Help Line: 833-PLG-HELP   |   Nassau: 516-873-8783   |   Suffolk: 631-673-1000
Help Line: 833-PLG-HELP   |   Nassau: 516-873-8783   |   Suffolk: 631-673-1000

Corona Virus Alert: Are you in need of legal advice, but are in fear of contracting the corona virus? Please contact our office and schedule your virtual consultation.

Anuncio del Virus Corona: Necesita hablar con un abogado, pero tiene miedo de contratar el virus corona? Por favor contacte a Palacios Law Group para reservar una consulta virtual.

PLG Is More Than A Name
PLG is not just the name of our firm, but also an indicator of our commitment to Professional Legal Guidance. We offer this professionalism and integrity to every client we meet.

How Are Criminal Charges Handled?

Criminal law involves prosecution by the government of a person for an act that has been classified as a crime.

Civil cases, on the other hand, involve individuals and organizations seeking to resolve legal disputes. In a criminal case, the state, through a prosecutor, initiates the suit, while in a civil case, the victim brings the suit. Persons convicted of a crime may be incarcerated, fined or both. However, persons found liable in a civil case may only have to give up property or pay money but are not incarcerated.

A “crime” is any act or omission (of an act) in violation of a public law forbidding or commanding it. Though there are some common law crimes, most crimes in the United States are established by local, state and federal governments. Criminal laws vary significantly from state to state. There is, however, a Model Penal Code (MPC) that serves as a good starting place to gain an understanding of the basic structure of criminal liability.

Crimes include both felonies (more serious offenses — like murder or rape) and misdemeanors (less serious offenses — like petty theft or jaywalking). Felonies are usually crimes punishable by imprisonment of a year or more, while misdemeanors are crimes punishable by less than a year. However, no act is a crime if it has not been previously established as such either by statute or common law. Recently, the list of federal crimes dealing with activities extending beyond state boundaries or having a special impact on federal operations has grown.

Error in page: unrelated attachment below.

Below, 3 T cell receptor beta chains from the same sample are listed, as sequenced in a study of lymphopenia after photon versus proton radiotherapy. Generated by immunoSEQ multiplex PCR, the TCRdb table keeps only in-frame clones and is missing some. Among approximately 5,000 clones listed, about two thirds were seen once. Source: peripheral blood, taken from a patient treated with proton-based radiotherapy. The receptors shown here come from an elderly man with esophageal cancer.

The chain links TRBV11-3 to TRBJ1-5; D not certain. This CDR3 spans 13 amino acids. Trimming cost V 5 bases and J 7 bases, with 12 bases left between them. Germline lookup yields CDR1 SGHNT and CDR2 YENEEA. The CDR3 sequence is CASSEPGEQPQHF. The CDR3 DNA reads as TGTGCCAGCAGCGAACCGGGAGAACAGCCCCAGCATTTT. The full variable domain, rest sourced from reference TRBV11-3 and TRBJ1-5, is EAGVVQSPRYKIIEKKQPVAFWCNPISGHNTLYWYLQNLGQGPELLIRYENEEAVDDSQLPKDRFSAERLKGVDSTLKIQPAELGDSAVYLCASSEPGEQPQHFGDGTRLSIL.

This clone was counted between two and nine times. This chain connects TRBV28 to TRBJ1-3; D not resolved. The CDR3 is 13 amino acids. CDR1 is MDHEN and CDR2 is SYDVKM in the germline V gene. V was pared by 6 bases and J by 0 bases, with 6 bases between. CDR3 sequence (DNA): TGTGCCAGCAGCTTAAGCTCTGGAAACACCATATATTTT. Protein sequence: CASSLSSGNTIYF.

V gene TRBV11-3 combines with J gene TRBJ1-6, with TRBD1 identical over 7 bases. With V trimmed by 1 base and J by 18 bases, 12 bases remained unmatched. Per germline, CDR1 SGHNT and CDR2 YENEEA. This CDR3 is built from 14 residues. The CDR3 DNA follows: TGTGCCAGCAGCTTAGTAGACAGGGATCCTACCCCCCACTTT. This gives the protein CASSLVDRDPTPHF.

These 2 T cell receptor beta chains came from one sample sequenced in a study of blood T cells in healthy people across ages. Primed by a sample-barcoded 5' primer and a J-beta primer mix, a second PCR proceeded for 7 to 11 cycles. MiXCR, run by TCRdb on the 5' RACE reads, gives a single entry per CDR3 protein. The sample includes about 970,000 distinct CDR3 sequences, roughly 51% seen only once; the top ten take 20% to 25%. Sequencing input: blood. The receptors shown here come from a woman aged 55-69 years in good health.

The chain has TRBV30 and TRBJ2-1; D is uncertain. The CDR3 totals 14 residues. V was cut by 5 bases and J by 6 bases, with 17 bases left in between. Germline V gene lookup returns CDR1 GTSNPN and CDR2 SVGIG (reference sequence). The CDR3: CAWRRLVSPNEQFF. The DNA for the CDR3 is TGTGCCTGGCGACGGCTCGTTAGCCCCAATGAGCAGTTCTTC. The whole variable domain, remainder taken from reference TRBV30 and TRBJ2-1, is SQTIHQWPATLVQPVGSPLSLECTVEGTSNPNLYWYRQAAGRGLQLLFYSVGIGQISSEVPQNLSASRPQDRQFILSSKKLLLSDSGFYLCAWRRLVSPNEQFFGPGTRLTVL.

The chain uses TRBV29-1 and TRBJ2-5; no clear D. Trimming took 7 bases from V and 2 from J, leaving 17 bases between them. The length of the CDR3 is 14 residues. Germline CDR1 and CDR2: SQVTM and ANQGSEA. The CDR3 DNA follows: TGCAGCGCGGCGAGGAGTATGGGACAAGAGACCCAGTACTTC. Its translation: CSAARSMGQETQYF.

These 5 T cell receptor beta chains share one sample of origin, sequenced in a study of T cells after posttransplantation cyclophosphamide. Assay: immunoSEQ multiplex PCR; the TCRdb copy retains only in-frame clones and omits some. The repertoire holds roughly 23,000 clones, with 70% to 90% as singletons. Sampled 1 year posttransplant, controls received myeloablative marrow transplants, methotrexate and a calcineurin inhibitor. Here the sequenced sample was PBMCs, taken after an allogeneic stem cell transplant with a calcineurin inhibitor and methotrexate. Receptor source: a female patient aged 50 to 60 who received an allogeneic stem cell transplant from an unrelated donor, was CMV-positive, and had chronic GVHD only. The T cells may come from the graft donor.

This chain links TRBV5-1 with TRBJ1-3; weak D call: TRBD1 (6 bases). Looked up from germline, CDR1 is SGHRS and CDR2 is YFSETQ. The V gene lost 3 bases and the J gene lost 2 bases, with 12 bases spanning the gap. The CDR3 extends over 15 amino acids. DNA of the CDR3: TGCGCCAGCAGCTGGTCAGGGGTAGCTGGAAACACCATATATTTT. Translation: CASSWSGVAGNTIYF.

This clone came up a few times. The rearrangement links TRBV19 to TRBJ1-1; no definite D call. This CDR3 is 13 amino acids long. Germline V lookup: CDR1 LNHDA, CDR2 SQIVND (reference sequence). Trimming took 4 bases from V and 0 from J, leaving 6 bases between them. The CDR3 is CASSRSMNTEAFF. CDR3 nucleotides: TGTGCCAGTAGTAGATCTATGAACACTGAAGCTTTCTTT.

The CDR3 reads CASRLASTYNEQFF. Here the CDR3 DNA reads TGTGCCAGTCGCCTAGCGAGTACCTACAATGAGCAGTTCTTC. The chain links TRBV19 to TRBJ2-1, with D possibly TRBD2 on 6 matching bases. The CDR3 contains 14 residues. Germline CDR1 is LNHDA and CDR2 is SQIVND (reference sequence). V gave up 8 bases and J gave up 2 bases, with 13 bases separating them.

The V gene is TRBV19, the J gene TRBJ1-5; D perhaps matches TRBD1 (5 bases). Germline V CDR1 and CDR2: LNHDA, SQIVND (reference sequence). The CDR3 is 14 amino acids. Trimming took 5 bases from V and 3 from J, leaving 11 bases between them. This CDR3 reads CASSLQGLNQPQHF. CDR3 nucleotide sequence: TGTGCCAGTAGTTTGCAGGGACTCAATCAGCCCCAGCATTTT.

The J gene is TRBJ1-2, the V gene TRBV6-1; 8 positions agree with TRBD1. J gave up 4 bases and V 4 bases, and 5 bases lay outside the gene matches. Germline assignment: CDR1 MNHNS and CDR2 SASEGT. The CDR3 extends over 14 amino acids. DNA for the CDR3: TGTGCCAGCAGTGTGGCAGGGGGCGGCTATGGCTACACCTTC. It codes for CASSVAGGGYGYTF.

All statutes describing criminal behavior can be broken down into their various elements. Most crimes (with the exception of strict-liability crimes) consist of two elements: an act, or “actus reus,” and a mental state, or “mens rea.” Prosecutors have to prove each and every element of the crime to yield a conviction. Furthermore, the prosecutor must persuade the jury or judge “beyond a reasonable doubt” of every fact necessary to constitute the crime charged. In civil cases, the plaintiff needs to show a defendant is liable only by a “preponderance of the evidence,” or more than 50 percent.

Get A Free Consultation

If you are facing criminal charges, put a skilled attorney on your side. The lawyers of Palacios Law Group will discuss your case with you in a free consultation. Call 516-873-8783  or email us to set up an appointment.

We are located in Mineola and work throughout New York.